The Beijing Olympic Committee was also factual and responsible in postponing its post-Chinese New Year test event for the Alpine Ski Venue:
“After paying close attention to the growing health and safety concerns surrounding the coronavirus outbreak in China, we have made the difficult decision to cancel the upcoming FIS Alpine Ski World Cup in Yanqing. The health and safety of our athletes, staff and fans is our top priority, therefore after careful consideration of recommendations provided by Chinese public health authorities and the World Health Organisation (WHO), we have determined that cancellation of the event is the best course of action to minimise any health and safety risks to participants. We will continue to monitor the situation and follow the advice of the relevant authorities as the situation evolves and provide updates regarding the event if and when possible.”
Neither of these statements are politically-charged and are responsible, given the circumstances. It is the role of the communicator to understand the sensitivities to communicate what is needed, necessary and responsible, to manage all risks involved in external communications.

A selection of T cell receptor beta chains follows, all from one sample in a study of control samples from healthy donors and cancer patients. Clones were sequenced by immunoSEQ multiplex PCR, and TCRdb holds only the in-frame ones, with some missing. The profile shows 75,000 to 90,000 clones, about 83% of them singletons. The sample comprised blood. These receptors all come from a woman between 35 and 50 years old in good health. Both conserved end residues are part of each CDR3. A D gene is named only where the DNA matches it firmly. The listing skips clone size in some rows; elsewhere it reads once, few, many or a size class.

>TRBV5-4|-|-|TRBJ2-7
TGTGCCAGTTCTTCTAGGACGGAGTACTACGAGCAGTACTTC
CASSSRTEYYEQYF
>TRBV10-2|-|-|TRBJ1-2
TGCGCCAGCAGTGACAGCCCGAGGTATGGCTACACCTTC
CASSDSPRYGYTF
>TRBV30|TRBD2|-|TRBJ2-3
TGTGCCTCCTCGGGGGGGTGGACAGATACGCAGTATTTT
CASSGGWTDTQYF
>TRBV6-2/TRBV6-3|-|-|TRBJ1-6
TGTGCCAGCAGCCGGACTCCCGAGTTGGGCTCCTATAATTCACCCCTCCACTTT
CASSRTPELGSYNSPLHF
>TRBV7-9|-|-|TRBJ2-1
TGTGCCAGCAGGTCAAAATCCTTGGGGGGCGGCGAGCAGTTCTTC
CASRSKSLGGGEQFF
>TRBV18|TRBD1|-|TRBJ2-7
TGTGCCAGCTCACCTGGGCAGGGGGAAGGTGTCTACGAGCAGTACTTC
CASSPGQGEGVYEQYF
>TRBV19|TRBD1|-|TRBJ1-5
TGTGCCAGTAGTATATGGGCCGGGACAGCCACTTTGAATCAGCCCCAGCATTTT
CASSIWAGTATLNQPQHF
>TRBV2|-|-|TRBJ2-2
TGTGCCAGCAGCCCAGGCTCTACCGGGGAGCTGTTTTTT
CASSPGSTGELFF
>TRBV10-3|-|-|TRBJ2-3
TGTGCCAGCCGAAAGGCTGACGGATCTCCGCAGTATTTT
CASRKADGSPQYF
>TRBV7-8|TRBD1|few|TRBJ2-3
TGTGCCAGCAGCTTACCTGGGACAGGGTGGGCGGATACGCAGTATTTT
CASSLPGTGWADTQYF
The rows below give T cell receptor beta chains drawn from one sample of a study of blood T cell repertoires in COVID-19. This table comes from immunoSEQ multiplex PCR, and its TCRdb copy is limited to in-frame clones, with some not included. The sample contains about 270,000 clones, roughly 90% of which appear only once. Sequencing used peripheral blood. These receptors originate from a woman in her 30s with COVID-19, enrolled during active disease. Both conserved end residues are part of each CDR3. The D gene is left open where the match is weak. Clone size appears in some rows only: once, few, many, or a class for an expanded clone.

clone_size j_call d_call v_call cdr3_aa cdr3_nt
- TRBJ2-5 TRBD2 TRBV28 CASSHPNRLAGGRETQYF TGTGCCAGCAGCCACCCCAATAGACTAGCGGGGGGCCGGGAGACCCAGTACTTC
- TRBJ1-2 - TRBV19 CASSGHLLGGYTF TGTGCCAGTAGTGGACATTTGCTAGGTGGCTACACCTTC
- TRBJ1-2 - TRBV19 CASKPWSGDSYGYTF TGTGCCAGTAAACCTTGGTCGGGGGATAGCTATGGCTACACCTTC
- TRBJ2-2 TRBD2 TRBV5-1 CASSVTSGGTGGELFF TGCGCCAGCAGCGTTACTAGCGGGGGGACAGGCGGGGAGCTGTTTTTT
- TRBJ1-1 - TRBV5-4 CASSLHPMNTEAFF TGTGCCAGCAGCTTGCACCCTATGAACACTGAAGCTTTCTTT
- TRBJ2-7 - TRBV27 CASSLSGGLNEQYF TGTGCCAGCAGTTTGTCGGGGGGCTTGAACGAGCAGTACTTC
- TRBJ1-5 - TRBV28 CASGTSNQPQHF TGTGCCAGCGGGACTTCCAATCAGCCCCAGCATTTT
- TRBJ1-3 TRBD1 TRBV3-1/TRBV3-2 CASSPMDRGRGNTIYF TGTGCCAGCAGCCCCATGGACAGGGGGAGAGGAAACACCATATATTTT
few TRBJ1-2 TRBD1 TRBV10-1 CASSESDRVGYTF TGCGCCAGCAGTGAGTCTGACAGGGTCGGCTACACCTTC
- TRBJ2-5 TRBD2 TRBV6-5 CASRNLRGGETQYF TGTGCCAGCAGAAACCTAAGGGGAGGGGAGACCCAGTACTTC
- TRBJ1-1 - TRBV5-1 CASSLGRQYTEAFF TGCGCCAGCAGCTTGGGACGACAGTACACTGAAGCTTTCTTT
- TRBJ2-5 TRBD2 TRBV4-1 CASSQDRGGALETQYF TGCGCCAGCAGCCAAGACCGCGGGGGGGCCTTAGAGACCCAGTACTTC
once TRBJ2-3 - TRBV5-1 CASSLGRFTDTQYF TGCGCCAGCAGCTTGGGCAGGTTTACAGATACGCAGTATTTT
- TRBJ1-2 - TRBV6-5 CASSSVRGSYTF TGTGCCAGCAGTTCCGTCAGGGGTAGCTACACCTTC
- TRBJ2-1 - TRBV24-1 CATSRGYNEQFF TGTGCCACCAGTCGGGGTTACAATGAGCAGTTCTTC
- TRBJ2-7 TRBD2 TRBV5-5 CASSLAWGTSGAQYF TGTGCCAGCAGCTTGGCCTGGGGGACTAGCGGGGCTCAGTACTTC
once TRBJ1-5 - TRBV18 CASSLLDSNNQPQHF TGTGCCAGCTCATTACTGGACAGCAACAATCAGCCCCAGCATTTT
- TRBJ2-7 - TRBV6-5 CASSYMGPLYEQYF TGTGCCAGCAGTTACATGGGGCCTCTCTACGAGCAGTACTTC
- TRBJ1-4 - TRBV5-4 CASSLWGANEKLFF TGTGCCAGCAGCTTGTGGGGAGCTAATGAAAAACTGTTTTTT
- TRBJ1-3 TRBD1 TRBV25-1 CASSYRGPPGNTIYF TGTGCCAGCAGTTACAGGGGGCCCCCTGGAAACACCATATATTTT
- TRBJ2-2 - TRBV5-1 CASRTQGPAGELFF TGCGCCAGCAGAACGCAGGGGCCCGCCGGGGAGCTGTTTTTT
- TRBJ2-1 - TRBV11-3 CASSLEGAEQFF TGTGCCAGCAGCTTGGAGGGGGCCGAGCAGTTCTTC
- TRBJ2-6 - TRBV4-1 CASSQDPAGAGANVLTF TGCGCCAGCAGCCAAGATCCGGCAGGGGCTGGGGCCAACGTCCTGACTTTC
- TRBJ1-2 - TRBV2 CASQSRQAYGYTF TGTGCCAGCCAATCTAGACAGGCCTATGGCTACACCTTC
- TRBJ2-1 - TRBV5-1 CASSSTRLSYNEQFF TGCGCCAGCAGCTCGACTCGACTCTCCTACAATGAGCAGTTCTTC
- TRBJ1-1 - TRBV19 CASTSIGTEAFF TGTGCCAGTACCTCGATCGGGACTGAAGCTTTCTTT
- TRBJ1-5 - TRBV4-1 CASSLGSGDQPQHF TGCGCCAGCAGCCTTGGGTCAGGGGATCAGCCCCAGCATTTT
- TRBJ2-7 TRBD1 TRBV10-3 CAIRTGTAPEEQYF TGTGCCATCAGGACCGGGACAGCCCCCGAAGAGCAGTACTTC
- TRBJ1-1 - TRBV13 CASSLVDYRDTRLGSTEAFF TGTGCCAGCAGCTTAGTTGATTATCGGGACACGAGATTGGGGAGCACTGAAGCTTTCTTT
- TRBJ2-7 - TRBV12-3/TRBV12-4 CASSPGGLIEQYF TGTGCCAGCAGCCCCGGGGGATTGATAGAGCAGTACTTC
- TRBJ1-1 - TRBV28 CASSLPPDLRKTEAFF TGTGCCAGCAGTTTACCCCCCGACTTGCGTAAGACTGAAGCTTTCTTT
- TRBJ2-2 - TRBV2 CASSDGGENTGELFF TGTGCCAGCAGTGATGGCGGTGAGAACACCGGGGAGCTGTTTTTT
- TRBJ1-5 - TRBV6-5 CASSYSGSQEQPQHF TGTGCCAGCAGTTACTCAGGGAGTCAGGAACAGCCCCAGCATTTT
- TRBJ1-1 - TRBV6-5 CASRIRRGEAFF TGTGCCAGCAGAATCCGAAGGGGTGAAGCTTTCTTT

Step three: Inform your constituencies
Nothing builds trust throughout an issue or crisis better than a steady flow of responsible information that keeps everyone involved. Companies want to stay close to all aspects of the response to a crisis that’s taking place, and make sure they are relaying the most recent and relevant information to all their stakeholders. To stay in front of the many questions and concerns that stakeholders will have, it’s important to establish a channel to communicate indirectly and employ a cadenced approach to providing updates.
For many of our clients we have been helping them stay close to all aspects of the response taking place in China and elsewhere, as well as documenting what companies are doing about it. This is helping leadership teams make decisions on what is necessary for their companies. Establishing a channel to communicate indirectly and maintaining a cadenced approach are two approaches being applied by our clients to stay in front of their stakeholders.